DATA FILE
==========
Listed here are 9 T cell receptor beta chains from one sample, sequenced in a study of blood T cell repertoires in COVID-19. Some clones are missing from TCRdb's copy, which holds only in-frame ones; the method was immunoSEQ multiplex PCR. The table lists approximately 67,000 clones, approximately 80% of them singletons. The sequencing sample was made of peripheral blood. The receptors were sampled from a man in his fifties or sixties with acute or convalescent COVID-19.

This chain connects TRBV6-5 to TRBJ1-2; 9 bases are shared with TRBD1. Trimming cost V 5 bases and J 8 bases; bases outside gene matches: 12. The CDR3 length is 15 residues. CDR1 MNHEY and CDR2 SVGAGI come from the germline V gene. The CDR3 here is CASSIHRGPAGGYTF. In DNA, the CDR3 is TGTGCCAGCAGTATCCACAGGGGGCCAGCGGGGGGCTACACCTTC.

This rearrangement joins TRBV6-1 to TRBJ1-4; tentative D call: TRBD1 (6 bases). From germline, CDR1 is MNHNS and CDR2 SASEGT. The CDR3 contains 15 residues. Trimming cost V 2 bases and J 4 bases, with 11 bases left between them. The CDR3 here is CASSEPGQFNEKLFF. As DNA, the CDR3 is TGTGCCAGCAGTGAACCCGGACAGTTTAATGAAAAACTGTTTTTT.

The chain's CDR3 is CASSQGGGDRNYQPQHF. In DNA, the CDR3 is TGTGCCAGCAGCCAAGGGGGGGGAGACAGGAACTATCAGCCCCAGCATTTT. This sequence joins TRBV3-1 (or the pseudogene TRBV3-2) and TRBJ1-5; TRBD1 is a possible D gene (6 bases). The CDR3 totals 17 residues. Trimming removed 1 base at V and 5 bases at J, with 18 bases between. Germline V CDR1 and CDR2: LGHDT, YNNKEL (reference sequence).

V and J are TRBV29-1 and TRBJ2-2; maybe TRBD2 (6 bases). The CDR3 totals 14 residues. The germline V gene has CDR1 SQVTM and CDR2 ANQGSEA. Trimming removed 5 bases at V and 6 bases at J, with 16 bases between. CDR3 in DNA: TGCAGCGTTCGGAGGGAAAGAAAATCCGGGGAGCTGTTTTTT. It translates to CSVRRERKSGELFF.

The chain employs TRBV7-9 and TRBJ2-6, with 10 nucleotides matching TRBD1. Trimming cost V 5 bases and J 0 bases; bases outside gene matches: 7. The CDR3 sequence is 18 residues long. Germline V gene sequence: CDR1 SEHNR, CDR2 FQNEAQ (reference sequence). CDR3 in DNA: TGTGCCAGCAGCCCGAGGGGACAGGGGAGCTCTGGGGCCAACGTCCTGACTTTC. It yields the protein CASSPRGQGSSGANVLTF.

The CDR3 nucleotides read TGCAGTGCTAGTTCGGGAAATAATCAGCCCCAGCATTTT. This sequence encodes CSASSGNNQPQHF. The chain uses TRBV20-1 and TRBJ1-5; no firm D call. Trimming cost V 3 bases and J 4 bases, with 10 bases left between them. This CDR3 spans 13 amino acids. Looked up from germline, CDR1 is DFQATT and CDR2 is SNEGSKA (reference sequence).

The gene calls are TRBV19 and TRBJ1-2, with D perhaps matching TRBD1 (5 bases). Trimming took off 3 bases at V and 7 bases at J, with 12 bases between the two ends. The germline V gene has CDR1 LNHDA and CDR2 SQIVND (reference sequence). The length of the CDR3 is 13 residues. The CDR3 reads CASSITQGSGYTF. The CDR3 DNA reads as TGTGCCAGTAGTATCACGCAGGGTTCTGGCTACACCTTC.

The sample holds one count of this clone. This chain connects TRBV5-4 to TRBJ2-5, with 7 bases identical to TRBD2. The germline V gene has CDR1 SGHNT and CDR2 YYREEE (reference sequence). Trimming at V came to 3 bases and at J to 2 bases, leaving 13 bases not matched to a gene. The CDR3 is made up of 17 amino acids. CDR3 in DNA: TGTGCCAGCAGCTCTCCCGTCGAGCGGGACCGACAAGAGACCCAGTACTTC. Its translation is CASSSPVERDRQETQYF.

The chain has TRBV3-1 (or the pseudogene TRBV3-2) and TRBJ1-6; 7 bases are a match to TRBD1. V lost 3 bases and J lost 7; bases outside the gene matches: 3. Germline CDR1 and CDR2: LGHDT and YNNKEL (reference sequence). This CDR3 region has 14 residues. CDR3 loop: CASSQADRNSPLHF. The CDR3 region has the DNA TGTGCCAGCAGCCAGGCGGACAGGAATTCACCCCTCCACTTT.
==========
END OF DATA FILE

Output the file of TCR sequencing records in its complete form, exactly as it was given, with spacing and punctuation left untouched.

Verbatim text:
Listed here are 9 T cell receptor beta chains from one sample, sequenced in a study of blood T cell repertoires in COVID-19. Some clones are missing from TCRdb's copy, which holds only in-frame ones; the method was immunoSEQ multiplex PCR. The table lists approximately 67,000 clones, approximately 80% of them singletons. The sequencing sample was made of peripheral blood. The receptors were sampled from a man in his fifties or sixties with acute or convalescent COVID-19.

This chain connects TRBV6-5 to TRBJ1-2; 9 bases are shared with TRBD1. Trimming cost V 5 bases and J 8 bases; bases outside gene matches: 12. The CDR3 length is 15 residues. CDR1 MNHEY and CDR2 SVGAGI come from the germline V gene. The CDR3 here is CASSIHRGPAGGYTF. In DNA, the CDR3 is TGTGCCAGCAGTATCCACAGGGGGCCAGCGGGGGGCTACACCTTC.

This rearrangement joins TRBV6-1 to TRBJ1-4; tentative D call: TRBD1 (6 bases). From germline, CDR1 is MNHNS and CDR2 SASEGT. The CDR3 contains 15 residues. Trimming cost V 2 bases and J 4 bases, with 11 bases left between them. The CDR3 here is CASSEPGQFNEKLFF. As DNA, the CDR3 is TGTGCCAGCAGTGAACCCGGACAGTTTAATGAAAAACTGTTTTTT.

The chain's CDR3 is CASSQGGGDRNYQPQHF. In DNA, the CDR3 is TGTGCCAGCAGCCAAGGGGGGGGAGACAGGAACTATCAGCCCCAGCATTTT. This sequence joins TRBV3-1 (or the pseudogene TRBV3-2) and TRBJ1-5; TRBD1 is a possible D gene (6 bases). The CDR3 totals 17 residues. Trimming removed 1 base at V and 5 bases at J, with 18 bases between. Germline V CDR1 and CDR2: LGHDT, YNNKEL (reference sequence).

V and J are TRBV29-1 and TRBJ2-2; maybe TRBD2 (6 bases). The CDR3 totals 14 residues. The germline V gene has CDR1 SQVTM and CDR2 ANQGSEA. Trimming removed 5 bases at V and 6 bases at J, with 16 bases between. CDR3 in DNA: TGCAGCGTTCGGAGGGAAAGAAAATCCGGGGAGCTGTTTTTT. It translates to CSVRRERKSGELFF.

The chain employs TRBV7-9 and TRBJ2-6, with 10 nucleotides matching TRBD1. Trimming cost V 5 bases and J 0 bases; bases outside gene matches: 7. The CDR3 sequence is 18 residues long. Germline V gene sequence: CDR1 SEHNR, CDR2 FQNEAQ (reference sequence). CDR3 in DNA: TGTGCCAGCAGCCCGAGGGGACAGGGGAGCTCTGGGGCCAACGTCCTGACTTTC. It yields the protein CASSPRGQGSSGANVLTF.

The CDR3 nucleotides read TGCAGTGCTAGTTCGGGAAATAATCAGCCCCAGCATTTT. This sequence encodes CSASSGNNQPQHF. The chain uses TRBV20-1 and TRBJ1-5; no firm D call. Trimming cost V 3 bases and J 4 bases, with 10 bases left between them. This CDR3 spans 13 amino acids. Looked up from germline, CDR1 is DFQATT and CDR2 is SNEGSKA (reference sequence).

The gene calls are TRBV19 and TRBJ1-2, with D perhaps matching TRBD1 (5 bases). Trimming took off 3 bases at V and 7 bases at J, with 12 bases between the two ends. The germline V gene has CDR1 LNHDA and CDR2 SQIVND (reference sequence). The length of the CDR3 is 13 residues. The CDR3 reads CASSITQGSGYTF. The CDR3 DNA reads as TGTGCCAGTAGTATCACGCAGGGTTCTGGCTACACCTTC.

The sample holds one count of this clone. This chain connects TRBV5-4 to TRBJ2-5, with 7 bases identical to TRBD2. The germline V gene has CDR1 SGHNT and CDR2 YYREEE (reference sequence). Trimming at V came to 3 bases and at J to 2 bases, leaving 13 bases not matched to a gene. The CDR3 is made up of 17 amino acids. CDR3 in DNA: TGTGCCAGCAGCTCTCCCGTCGAGCGGGACCGACAAGAGACCCAGTACTTC. Its translation is CASSSPVERDRQETQYF.

The chain has TRBV3-1 (or the pseudogene TRBV3-2) and TRBJ1-6; 7 bases are a match to TRBD1. V lost 3 bases and J lost 7; bases outside the gene matches: 3. Germline CDR1 and CDR2: LGHDT and YNNKEL (reference sequence). This CDR3 region has 14 residues. CDR3 loop: CASSQADRNSPLHF. The CDR3 region has the DNA TGTGCCAGCAGCCAGGCGGACAGGAATTCACCCCTCCACTTT.